Cables corrode, just as does any other metal item. If the cables are galvanized, they will not be as smooth as they once were. The coefficient of friction, between cable and casing will have increased and that will negatively impact performance. Yes you can shift small to large cogs with no issues, but will your equally old, and probably fatigued, rear derailleur spring have enough memory left it in to overcome extra or excessive friction? Nope, probably not, especially if the bike was left in storage, with the rear derailleur shifted to the largest cog.

So, if you want your bike to preform well, do the work to ensure that everything is clean, lubricated and in proper condition. Only then will the bike's potential be accessible, in my opinion.

Even thought it still amazes me, this bottom bracket seemed to operate adequately but I opened it up anyway. Hard to believe it did not feel worse than it did when just feeling for state of repair...

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Old 07-26-14, 03:53 AM
  #8  
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As Bianchigirl advised, rear cables can be made to go to the front. Often the reason for exchanging the cables is they will not be able to be reused as the ends are frayed. Removing the cable to grease it as was done before lined housing requires that the end be fair and reinsertable. Not often is this the case. Sometimes on an older mountain bike the cable stops are open to allow taking things apart to lube but not completely. Rare on road bikes.

As Randyjawa noted danger often lurks in one bearings. Not servicing this stuff reduces performance and or shortens the life of the bearing assembly going forward.
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Old 07-26-14, 09:25 AM
  #9  
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Originally Posted by MielleCondor72 View Post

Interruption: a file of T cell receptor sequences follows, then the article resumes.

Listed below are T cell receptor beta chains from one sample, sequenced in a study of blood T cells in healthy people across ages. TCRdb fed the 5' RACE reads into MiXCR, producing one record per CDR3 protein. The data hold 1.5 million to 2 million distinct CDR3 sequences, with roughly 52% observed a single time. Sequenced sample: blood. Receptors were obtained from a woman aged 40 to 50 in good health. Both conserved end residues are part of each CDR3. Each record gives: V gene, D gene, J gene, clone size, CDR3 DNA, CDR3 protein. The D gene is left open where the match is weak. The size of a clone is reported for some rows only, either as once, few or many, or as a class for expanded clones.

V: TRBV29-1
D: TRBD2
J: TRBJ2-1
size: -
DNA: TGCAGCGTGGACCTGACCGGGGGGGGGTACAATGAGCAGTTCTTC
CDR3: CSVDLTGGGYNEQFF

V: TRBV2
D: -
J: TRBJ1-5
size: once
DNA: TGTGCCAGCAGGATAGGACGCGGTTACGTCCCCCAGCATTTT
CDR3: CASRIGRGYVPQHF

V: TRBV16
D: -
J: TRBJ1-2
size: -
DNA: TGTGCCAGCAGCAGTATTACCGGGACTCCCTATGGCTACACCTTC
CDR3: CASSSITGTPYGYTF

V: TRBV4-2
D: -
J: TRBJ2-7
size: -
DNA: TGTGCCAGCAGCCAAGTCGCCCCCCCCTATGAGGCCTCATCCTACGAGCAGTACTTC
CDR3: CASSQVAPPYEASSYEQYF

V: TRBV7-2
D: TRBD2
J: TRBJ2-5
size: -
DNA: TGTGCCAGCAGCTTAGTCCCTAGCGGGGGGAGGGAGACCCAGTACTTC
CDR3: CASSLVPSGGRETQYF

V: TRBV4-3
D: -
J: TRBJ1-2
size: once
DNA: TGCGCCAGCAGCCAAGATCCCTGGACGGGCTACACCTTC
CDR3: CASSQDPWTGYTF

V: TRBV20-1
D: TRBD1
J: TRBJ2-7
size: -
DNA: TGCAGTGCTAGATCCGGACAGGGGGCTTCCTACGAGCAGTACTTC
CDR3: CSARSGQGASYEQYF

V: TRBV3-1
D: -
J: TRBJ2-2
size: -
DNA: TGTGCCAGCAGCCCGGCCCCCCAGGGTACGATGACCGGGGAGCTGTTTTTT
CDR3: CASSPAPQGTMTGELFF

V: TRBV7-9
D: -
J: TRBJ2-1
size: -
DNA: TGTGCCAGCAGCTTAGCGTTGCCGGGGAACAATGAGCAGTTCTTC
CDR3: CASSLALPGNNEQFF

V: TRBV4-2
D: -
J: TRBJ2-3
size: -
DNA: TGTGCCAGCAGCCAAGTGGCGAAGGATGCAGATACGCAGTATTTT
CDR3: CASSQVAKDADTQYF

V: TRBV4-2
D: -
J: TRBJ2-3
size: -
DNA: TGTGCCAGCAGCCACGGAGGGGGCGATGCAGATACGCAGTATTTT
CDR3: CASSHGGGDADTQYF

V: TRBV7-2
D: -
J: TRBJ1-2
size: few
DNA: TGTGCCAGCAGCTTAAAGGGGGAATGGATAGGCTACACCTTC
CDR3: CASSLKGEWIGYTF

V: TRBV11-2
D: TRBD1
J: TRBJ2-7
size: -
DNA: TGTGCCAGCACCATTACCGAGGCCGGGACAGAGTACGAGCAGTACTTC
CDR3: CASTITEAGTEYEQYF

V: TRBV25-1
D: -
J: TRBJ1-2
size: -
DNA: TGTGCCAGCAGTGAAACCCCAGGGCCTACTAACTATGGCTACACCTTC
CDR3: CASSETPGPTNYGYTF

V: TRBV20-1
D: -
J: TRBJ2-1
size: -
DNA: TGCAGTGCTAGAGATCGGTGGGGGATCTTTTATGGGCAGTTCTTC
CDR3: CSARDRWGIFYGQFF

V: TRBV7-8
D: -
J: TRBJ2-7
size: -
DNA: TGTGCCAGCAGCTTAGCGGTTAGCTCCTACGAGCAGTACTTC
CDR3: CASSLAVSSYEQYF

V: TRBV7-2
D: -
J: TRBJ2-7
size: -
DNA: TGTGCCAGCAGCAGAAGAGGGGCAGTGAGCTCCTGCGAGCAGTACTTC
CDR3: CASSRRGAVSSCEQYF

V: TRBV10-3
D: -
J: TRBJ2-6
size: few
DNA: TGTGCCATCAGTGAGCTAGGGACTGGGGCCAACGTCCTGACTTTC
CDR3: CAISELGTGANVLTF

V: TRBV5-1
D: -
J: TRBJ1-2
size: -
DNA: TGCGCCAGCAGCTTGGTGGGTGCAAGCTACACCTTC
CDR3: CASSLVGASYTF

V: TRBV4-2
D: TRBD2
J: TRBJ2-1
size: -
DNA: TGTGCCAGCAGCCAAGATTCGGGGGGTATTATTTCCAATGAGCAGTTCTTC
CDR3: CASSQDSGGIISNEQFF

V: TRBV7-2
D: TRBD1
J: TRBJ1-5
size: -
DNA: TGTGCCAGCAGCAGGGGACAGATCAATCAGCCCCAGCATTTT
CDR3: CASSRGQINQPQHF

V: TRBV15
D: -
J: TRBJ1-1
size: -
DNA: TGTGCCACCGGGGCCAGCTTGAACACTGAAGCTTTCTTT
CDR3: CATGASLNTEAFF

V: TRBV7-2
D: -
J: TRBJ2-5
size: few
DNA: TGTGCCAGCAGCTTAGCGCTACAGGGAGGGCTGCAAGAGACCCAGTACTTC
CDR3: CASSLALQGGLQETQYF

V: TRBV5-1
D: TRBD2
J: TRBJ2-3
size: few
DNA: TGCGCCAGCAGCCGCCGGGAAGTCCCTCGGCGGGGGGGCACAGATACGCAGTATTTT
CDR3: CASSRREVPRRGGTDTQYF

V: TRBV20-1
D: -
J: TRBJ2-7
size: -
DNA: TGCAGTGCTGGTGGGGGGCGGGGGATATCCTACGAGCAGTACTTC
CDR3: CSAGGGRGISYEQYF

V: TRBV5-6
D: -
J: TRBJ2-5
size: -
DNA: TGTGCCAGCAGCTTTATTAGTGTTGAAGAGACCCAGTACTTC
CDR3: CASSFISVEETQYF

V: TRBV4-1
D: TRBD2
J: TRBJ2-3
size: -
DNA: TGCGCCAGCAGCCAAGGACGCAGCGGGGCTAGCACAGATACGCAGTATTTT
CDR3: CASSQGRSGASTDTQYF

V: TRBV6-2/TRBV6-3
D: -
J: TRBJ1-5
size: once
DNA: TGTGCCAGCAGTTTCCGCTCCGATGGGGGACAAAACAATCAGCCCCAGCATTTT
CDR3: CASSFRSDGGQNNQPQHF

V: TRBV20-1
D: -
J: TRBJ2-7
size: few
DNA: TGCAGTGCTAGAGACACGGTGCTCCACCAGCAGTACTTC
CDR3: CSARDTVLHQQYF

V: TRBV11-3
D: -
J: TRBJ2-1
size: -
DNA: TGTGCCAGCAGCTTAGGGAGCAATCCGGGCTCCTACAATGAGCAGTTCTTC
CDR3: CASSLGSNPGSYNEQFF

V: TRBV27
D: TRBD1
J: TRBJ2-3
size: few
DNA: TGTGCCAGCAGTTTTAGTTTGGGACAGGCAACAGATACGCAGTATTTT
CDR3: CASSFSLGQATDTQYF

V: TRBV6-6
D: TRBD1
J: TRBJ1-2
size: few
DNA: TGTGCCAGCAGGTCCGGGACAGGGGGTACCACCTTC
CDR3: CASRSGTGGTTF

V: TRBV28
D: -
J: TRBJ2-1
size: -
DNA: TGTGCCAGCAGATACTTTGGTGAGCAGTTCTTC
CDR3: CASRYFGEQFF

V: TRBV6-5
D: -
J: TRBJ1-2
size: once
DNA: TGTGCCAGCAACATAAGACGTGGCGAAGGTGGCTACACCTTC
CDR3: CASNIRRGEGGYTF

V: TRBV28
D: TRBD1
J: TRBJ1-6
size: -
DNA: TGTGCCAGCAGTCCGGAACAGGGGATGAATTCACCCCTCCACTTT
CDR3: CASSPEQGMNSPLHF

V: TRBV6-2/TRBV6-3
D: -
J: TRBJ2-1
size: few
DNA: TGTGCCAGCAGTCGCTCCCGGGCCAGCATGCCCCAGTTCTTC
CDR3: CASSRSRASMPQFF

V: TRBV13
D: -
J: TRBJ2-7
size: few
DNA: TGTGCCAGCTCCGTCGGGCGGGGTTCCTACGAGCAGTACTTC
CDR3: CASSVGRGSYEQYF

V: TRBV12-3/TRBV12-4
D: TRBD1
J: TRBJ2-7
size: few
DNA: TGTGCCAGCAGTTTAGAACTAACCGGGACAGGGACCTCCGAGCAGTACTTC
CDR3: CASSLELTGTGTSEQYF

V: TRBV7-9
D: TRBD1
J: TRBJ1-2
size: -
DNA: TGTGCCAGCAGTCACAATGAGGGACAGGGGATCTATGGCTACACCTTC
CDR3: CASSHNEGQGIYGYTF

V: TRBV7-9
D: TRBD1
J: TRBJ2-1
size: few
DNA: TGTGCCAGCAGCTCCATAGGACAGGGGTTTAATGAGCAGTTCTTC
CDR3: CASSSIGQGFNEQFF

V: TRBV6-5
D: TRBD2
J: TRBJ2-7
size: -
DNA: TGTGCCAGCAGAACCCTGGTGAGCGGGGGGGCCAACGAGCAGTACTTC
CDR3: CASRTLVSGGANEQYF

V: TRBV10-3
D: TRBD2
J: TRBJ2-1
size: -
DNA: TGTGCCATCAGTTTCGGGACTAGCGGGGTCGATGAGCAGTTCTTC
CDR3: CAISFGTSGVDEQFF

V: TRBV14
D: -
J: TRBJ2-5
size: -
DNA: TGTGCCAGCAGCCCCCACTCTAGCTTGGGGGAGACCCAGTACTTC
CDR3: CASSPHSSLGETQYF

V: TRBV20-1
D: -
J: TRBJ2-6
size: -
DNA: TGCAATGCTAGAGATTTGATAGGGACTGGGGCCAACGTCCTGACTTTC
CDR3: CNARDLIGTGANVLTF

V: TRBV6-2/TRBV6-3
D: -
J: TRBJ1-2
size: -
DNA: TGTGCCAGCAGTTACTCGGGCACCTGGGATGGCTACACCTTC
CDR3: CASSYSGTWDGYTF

Hi Everyone,

I been on the forum for two months now and I have a question in regard to overhauls on older bikes. When I joined I mentioned I had come into possession of a couple of older bikes that haven't been ridden in quite some time. They were headed to the dump.

I've been reading posts in this group as well as C&V What's it worth. In most posts there's been advice about stripping down the bikes and doing a complete overhaul = including replacing all the cables on bikes that have been sitting for some time. Why do you recommend a complete strip down and replacing cables? I understand the grease gets old and hardens which needs to be replaced to make sure parts are lubricated correctly. What I don't understand is the reasoning behind replacing the cables? Why?

If the cables are stretched can't you just cut off the excess cable and tighten it back up? Obviousluy if the cable is rusted or damaged in some way I understand replacing it. I can't see the cables stretching to a point where it needs to be replaced, especially if the bike has been sitting quite sometime. Why does age or lack of use mean the cables need to be replaced. If you can ride the bike, shift gears and brake why replace the cables? I'd like to be informed so I don't sound like or seem like an idiot.

The bikes in question are I believe a 1985 Miele Condor and a late 70's or early 80's Miyata 750SR road bikes. I have taken both bikes for rides during our local Bike to Work Week. The wheels rotate freely, the handle bars also move freely - turning with etheir bike is normal. They shift gears and the brakes work good on both bikes. Those rides went fine with no issues with driveability.